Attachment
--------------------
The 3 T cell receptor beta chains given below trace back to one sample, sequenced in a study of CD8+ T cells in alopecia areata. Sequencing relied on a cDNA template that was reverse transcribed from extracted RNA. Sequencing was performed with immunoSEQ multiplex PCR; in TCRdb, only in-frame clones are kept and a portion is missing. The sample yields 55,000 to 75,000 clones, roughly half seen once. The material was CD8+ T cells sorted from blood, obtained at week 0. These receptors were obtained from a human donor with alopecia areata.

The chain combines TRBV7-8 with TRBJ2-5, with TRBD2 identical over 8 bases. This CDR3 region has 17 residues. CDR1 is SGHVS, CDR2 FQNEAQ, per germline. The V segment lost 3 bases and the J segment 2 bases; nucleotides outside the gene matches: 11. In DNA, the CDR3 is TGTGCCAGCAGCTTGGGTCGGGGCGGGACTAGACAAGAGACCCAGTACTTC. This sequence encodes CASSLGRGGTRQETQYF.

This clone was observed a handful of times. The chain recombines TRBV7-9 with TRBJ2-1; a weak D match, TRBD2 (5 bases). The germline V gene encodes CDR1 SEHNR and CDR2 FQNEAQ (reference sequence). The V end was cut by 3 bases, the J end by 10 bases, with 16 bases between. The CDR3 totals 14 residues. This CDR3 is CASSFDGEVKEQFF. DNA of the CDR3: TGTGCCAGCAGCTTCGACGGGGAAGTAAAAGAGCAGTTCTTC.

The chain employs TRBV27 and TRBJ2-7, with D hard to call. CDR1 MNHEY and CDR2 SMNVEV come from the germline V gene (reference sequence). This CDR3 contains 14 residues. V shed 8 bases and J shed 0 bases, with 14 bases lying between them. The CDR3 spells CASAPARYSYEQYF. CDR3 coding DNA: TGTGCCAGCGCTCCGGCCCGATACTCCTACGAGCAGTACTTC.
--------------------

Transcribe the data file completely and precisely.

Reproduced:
The 3 T cell receptor beta chains given below trace back to one sample, sequenced in a study of CD8+ T cells in alopecia areata. Sequencing relied on a cDNA template that was reverse transcribed from extracted RNA. Sequencing was performed with immunoSEQ multiplex PCR; in TCRdb, only in-frame clones are kept and a portion is missing. The sample yields 55,000 to 75,000 clones, roughly half seen once. The material was CD8+ T cells sorted from blood, obtained at week 0. These receptors were obtained from a human donor with alopecia areata.

The chain combines TRBV7-8 with TRBJ2-5, with TRBD2 identical over 8 bases. This CDR3 region has 17 residues. CDR1 is SGHVS, CDR2 FQNEAQ, per germline. The V segment lost 3 bases and the J segment 2 bases; nucleotides outside the gene matches: 11. In DNA, the CDR3 is TGTGCCAGCAGCTTGGGTCGGGGCGGGACTAGACAAGAGACCCAGTACTTC. This sequence encodes CASSLGRGGTRQETQYF.

This clone was observed a handful of times. The chain recombines TRBV7-9 with TRBJ2-1; a weak D match, TRBD2 (5 bases). The germline V gene encodes CDR1 SEHNR and CDR2 FQNEAQ (reference sequence). The V end was cut by 3 bases, the J end by 10 bases, with 16 bases between. The CDR3 totals 14 residues. This CDR3 is CASSFDGEVKEQFF. DNA of the CDR3: TGTGCCAGCAGCTTCGACGGGGAAGTAAAAGAGCAGTTCTTC.

The chain employs TRBV27 and TRBJ2-7, with D hard to call. CDR1 MNHEY and CDR2 SMNVEV come from the germline V gene (reference sequence). This CDR3 contains 14 residues. V shed 8 bases and J shed 0 bases, with 14 bases lying between them. The CDR3 spells CASAPARYSYEQYF. CDR3 coding DNA: TGTGCCAGCGCTCCGGCCCGATACTCCTACGAGCAGTACTTC.